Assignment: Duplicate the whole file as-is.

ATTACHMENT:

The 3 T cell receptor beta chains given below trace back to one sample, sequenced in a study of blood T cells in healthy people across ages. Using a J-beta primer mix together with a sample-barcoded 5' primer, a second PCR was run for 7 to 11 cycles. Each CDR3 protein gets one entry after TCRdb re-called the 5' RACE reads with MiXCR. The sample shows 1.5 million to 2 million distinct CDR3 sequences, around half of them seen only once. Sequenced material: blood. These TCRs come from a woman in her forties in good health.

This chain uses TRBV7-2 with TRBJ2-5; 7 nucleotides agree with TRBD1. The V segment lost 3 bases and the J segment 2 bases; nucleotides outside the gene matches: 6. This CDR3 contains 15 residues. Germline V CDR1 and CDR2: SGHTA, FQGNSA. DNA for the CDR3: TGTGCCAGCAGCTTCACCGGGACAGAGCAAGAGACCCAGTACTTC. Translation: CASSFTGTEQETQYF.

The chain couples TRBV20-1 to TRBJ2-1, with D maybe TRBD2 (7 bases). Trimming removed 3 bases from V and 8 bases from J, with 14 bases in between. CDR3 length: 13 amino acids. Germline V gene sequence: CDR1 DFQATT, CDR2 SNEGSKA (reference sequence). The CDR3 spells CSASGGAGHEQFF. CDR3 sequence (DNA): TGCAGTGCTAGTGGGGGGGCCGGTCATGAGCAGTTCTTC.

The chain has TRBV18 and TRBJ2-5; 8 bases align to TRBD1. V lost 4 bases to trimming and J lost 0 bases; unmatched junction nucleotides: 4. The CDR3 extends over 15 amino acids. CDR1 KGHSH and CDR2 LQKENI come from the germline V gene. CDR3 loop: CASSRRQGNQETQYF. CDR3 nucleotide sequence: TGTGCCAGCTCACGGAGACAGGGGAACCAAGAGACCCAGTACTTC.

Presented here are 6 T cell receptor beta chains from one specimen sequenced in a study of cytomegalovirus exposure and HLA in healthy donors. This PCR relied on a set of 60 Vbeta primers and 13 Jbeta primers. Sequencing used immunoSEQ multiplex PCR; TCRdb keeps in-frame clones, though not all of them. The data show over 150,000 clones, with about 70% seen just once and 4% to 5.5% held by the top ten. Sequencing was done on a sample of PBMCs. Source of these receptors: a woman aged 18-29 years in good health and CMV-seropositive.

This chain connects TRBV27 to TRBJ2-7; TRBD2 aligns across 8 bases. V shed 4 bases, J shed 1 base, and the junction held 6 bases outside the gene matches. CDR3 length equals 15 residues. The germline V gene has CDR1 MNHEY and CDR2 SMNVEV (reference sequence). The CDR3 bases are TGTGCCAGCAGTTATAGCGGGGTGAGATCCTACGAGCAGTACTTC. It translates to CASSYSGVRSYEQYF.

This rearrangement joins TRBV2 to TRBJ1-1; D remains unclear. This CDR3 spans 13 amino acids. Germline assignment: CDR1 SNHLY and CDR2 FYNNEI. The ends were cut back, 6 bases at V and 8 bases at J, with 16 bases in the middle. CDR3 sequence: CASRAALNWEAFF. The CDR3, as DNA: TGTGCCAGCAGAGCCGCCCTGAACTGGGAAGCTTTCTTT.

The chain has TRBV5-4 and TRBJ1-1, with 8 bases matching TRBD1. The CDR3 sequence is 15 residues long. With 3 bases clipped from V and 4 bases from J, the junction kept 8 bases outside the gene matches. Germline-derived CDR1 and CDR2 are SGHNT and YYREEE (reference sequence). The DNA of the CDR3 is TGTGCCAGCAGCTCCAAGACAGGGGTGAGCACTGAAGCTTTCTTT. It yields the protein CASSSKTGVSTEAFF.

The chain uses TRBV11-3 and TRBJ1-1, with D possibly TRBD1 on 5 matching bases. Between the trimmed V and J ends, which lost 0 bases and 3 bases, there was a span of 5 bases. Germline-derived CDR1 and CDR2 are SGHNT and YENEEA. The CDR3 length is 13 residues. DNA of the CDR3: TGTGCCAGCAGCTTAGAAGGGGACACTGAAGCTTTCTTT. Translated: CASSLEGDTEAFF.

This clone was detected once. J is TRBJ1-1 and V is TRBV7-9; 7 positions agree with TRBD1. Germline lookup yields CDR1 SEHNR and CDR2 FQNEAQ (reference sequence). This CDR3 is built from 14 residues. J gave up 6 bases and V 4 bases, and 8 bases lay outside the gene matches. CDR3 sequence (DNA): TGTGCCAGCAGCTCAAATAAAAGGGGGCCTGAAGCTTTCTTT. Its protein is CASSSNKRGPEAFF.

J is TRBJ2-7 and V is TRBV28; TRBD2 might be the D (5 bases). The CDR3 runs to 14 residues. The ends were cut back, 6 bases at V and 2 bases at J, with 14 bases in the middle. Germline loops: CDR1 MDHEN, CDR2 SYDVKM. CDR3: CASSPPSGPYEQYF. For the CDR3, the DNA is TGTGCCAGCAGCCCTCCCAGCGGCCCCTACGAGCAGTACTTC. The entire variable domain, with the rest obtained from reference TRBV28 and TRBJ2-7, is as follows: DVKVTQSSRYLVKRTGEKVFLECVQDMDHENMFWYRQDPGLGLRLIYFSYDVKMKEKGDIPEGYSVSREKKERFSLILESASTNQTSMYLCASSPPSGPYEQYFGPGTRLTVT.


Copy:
The 3 T cell receptor beta chains given below trace back to one sample, sequenced in a study of blood T cells in healthy people across ages. Using a J-beta primer mix together with a sample-barcoded 5' primer, a second PCR was run for 7 to 11 cycles. Each CDR3 protein gets one entry after TCRdb re-called the 5' RACE reads with MiXCR. The sample shows 1.5 million to 2 million distinct CDR3 sequences, around half of them seen only once. Sequenced material: blood. These TCRs come from a woman in her forties in good health.

This chain uses TRBV7-2 with TRBJ2-5; 7 nucleotides agree with TRBD1. The V segment lost 3 bases and the J segment 2 bases; nucleotides outside the gene matches: 6. This CDR3 contains 15 residues. Germline V CDR1 and CDR2: SGHTA, FQGNSA. DNA for the CDR3: TGTGCCAGCAGCTTCACCGGGACAGAGCAAGAGACCCAGTACTTC. Translation: CASSFTGTEQETQYF.

The chain couples TRBV20-1 to TRBJ2-1, with D maybe TRBD2 (7 bases). Trimming removed 3 bases from V and 8 bases from J, with 14 bases in between. CDR3 length: 13 amino acids. Germline V gene sequence: CDR1 DFQATT, CDR2 SNEGSKA (reference sequence). The CDR3 spells CSASGGAGHEQFF. CDR3 sequence (DNA): TGCAGTGCTAGTGGGGGGGCCGGTCATGAGCAGTTCTTC.

The chain has TRBV18 and TRBJ2-5; 8 bases align to TRBD1. V lost 4 bases to trimming and J lost 0 bases; unmatched junction nucleotides: 4. The CDR3 extends over 15 amino acids. CDR1 KGHSH and CDR2 LQKENI come from the germline V gene. CDR3 loop: CASSRRQGNQETQYF. CDR3 nucleotide sequence: TGTGCCAGCTCACGGAGACAGGGGAACCAAGAGACCCAGTACTTC.

Presented here are 6 T cell receptor beta chains from one specimen sequenced in a study of cytomegalovirus exposure and HLA in healthy donors. This PCR relied on a set of 60 Vbeta primers and 13 Jbeta primers. Sequencing used immunoSEQ multiplex PCR; TCRdb keeps in-frame clones, though not all of them. The data show over 150,000 clones, with about 70% seen just once and 4% to 5.5% held by the top ten. Sequencing was done on a sample of PBMCs. Source of these receptors: a woman aged 18-29 years in good health and CMV-seropositive.

This chain connects TRBV27 to TRBJ2-7; TRBD2 aligns across 8 bases. V shed 4 bases, J shed 1 base, and the junction held 6 bases outside the gene matches. CDR3 length equals 15 residues. The germline V gene has CDR1 MNHEY and CDR2 SMNVEV (reference sequence). The CDR3 bases are TGTGCCAGCAGTTATAGCGGGGTGAGATCCTACGAGCAGTACTTC. It translates to CASSYSGVRSYEQYF.

This rearrangement joins TRBV2 to TRBJ1-1; D remains unclear. This CDR3 spans 13 amino acids. Germline assignment: CDR1 SNHLY and CDR2 FYNNEI. The ends were cut back, 6 bases at V and 8 bases at J, with 16 bases in the middle. CDR3 sequence: CASRAALNWEAFF. The CDR3, as DNA: TGTGCCAGCAGAGCCGCCCTGAACTGGGAAGCTTTCTTT.

The chain has TRBV5-4 and TRBJ1-1, with 8 bases matching TRBD1. The CDR3 sequence is 15 residues long. With 3 bases clipped from V and 4 bases from J, the junction kept 8 bases outside the gene matches. Germline-derived CDR1 and CDR2 are SGHNT and YYREEE (reference sequence). The DNA of the CDR3 is TGTGCCAGCAGCTCCAAGACAGGGGTGAGCACTGAAGCTTTCTTT. It yields the protein CASSSKTGVSTEAFF.

The chain uses TRBV11-3 and TRBJ1-1, with D possibly TRBD1 on 5 matching bases. Between the trimmed V and J ends, which lost 0 bases and 3 bases, there was a span of 5 bases. Germline-derived CDR1 and CDR2 are SGHNT and YENEEA. The CDR3 length is 13 residues. DNA of the CDR3: TGTGCCAGCAGCTTAGAAGGGGACACTGAAGCTTTCTTT. Translated: CASSLEGDTEAFF.

This clone was detected once. J is TRBJ1-1 and V is TRBV7-9; 7 positions agree with TRBD1. Germline lookup yields CDR1 SEHNR and CDR2 FQNEAQ (reference sequence). This CDR3 is built from 14 residues. J gave up 6 bases and V 4 bases, and 8 bases lay outside the gene matches. CDR3 sequence (DNA): TGTGCCAGCAGCTCAAATAAAAGGGGGCCTGAAGCTTTCTTT. Its protein is CASSSNKRGPEAFF.

J is TRBJ2-7 and V is TRBV28; TRBD2 might be the D (5 bases). The CDR3 runs to 14 residues. The ends were cut back, 6 bases at V and 2 bases at J, with 14 bases in the middle. Germline loops: CDR1 MDHEN, CDR2 SYDVKM. CDR3: CASSPPSGPYEQYF. For the CDR3, the DNA is TGTGCCAGCAGCCCTCCCAGCGGCCCCTACGAGCAGTACTTC. The entire variable domain, with the rest obtained from reference TRBV28 and TRBJ2-7, is as follows: DVKVTQSSRYLVKRTGEKVFLECVQDMDHENMFWYRQDPGLGLRLIYFSYDVKMKEKGDIPEGYSVSREKKERFSLILESASTNQTSMYLCASSPPSGPYEQYFGPGTRLTVT.